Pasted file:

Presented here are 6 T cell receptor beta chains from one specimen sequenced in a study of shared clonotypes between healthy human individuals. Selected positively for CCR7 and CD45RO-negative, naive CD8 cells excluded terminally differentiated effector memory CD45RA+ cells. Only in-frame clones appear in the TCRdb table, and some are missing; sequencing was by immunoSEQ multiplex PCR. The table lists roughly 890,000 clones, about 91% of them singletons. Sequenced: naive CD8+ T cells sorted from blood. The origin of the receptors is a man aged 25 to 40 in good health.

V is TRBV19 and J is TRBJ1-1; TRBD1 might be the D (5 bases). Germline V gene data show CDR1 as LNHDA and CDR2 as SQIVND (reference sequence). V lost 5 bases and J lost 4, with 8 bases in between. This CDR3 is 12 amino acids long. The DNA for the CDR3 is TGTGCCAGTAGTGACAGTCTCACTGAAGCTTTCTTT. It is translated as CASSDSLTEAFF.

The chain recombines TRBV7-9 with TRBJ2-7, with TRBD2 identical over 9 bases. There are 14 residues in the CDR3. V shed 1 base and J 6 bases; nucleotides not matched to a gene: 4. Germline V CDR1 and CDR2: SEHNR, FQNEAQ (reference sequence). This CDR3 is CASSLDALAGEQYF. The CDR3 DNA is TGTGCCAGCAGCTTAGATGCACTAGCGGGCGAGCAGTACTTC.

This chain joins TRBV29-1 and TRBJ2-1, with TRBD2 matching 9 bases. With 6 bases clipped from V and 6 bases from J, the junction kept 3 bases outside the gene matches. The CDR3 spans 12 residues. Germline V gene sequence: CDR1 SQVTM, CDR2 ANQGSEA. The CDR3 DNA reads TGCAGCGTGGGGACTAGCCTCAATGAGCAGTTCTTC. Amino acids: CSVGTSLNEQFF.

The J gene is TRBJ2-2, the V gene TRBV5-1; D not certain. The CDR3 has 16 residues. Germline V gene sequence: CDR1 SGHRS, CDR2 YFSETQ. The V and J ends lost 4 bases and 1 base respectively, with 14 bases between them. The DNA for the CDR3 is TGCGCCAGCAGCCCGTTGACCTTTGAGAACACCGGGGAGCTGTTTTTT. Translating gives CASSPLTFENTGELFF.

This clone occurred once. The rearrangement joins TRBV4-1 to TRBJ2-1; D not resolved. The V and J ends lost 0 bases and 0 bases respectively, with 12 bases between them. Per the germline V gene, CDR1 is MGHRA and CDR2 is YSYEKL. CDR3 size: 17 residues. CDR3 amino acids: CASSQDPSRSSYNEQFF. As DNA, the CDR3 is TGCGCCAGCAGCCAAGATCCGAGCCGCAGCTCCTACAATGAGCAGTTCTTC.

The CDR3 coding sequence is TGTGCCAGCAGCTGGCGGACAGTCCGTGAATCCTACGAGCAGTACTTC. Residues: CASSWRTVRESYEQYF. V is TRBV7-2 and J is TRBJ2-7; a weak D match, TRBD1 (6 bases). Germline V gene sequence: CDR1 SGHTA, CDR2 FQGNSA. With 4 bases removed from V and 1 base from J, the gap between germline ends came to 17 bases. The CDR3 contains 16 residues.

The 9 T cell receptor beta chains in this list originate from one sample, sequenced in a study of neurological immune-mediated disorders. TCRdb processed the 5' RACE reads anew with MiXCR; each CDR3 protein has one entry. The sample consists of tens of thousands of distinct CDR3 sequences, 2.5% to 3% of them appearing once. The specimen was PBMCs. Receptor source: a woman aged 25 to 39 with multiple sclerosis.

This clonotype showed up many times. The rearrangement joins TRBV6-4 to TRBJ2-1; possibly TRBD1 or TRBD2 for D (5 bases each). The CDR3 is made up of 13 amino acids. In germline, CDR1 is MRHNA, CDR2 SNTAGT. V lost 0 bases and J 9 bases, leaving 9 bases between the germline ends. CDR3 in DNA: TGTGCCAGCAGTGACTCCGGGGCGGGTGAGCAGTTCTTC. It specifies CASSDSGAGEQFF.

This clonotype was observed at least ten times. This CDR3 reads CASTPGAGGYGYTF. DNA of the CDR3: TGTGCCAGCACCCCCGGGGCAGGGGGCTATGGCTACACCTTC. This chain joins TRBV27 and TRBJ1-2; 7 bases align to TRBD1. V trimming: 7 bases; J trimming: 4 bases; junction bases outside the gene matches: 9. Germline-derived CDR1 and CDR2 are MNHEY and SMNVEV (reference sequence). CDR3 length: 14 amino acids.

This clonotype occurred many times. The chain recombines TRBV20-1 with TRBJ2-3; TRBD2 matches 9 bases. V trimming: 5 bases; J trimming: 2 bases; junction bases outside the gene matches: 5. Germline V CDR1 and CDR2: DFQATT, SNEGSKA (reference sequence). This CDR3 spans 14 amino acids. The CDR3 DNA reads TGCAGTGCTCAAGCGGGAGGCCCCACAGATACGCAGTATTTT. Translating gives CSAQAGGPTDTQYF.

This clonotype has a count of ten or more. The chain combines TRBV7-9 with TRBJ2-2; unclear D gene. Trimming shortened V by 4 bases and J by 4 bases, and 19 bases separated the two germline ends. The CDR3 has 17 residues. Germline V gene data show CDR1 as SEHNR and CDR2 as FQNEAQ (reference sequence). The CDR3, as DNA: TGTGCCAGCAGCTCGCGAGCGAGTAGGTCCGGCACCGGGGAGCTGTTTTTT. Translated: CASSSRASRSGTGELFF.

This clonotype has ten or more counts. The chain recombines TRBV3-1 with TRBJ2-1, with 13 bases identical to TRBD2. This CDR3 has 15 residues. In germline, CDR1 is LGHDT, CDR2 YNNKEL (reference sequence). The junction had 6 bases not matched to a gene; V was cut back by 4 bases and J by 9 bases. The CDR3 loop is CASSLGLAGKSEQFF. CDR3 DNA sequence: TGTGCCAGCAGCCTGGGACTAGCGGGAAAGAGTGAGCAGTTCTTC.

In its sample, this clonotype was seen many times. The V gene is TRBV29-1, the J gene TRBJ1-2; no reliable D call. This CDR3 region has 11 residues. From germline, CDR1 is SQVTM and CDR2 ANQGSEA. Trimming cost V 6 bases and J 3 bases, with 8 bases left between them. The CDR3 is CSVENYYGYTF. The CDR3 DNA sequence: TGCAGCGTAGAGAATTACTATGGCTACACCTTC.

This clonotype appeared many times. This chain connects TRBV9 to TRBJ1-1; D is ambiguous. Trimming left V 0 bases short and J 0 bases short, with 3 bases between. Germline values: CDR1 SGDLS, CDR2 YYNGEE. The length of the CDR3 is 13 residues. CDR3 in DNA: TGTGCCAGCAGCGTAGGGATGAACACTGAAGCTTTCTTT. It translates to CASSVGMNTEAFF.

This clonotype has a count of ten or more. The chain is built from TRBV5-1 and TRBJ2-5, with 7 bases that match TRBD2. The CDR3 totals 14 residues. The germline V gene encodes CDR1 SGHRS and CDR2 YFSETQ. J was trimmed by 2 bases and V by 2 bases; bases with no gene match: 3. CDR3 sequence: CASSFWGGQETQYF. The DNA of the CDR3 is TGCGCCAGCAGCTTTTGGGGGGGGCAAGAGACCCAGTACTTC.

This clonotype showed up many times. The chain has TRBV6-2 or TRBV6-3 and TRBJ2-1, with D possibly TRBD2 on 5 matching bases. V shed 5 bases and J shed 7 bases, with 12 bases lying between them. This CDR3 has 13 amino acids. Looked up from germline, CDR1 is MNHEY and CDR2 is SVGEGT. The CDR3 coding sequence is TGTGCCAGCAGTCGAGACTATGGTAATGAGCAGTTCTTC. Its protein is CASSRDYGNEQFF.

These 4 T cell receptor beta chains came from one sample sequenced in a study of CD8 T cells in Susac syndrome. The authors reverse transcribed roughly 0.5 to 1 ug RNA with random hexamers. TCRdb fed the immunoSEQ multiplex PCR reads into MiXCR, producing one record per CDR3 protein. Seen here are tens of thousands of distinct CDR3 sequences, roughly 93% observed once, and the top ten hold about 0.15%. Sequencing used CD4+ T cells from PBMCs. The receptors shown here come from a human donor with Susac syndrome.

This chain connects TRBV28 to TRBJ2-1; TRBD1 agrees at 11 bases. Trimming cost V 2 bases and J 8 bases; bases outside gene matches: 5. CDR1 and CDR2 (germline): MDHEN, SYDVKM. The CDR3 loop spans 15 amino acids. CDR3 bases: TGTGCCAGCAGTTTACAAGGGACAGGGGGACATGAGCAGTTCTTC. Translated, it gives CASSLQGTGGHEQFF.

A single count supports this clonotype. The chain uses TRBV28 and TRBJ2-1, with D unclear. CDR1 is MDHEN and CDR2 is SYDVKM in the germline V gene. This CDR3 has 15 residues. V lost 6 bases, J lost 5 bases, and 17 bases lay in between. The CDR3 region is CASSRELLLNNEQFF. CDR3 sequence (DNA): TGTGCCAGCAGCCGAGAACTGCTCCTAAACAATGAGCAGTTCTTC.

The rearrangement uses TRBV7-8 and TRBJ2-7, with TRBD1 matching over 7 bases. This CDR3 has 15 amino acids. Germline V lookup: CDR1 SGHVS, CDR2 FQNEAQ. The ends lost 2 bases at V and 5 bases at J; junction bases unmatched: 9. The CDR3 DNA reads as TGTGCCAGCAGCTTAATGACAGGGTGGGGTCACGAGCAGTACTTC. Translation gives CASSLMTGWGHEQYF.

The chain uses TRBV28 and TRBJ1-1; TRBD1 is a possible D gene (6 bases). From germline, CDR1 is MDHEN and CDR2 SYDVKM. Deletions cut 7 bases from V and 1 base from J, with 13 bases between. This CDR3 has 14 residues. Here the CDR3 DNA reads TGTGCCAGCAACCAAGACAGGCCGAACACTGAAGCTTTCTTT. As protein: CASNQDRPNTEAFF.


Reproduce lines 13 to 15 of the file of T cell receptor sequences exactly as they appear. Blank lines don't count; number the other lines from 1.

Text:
This clonotype has ten or more counts. The chain recombines TRBV3-1 with TRBJ2-1, with 13 bases identical to TRBD2. This CDR3 has 15 residues. In germline, CDR1 is LGHDT, CDR2 YNNKEL (reference sequence). The junction had 6 bases not matched to a gene; V was cut back by 4 bases and J by 9 bases. The CDR3 loop is CASSLGLAGKSEQFF. CDR3 DNA sequence: TGTGCCAGCAGCCTGGGACTAGCGGGAAAGAGTGAGCAGTTCTTC.

In its sample, this clonotype was seen many times. The V gene is TRBV29-1, the J gene TRBJ1-2; no reliable D call. This CDR3 region has 11 residues. From germline, CDR1 is SQVTM and CDR2 ANQGSEA. Trimming cost V 6 bases and J 3 bases, with 8 bases left between them. The CDR3 is CSVENYYGYTF. The CDR3 DNA sequence: TGCAGCGTAGAGAATTACTATGGCTACACCTTC.

This clonotype appeared many times. This chain connects TRBV9 to TRBJ1-1; D is ambiguous. Trimming left V 0 bases short and J 0 bases short, with 3 bases between. Germline values: CDR1 SGDLS, CDR2 YYNGEE. The length of the CDR3 is 13 residues. CDR3 in DNA: TGTGCCAGCAGCGTAGGGATGAACACTGAAGCTTTCTTT. It translates to CASSVGMNTEAFF.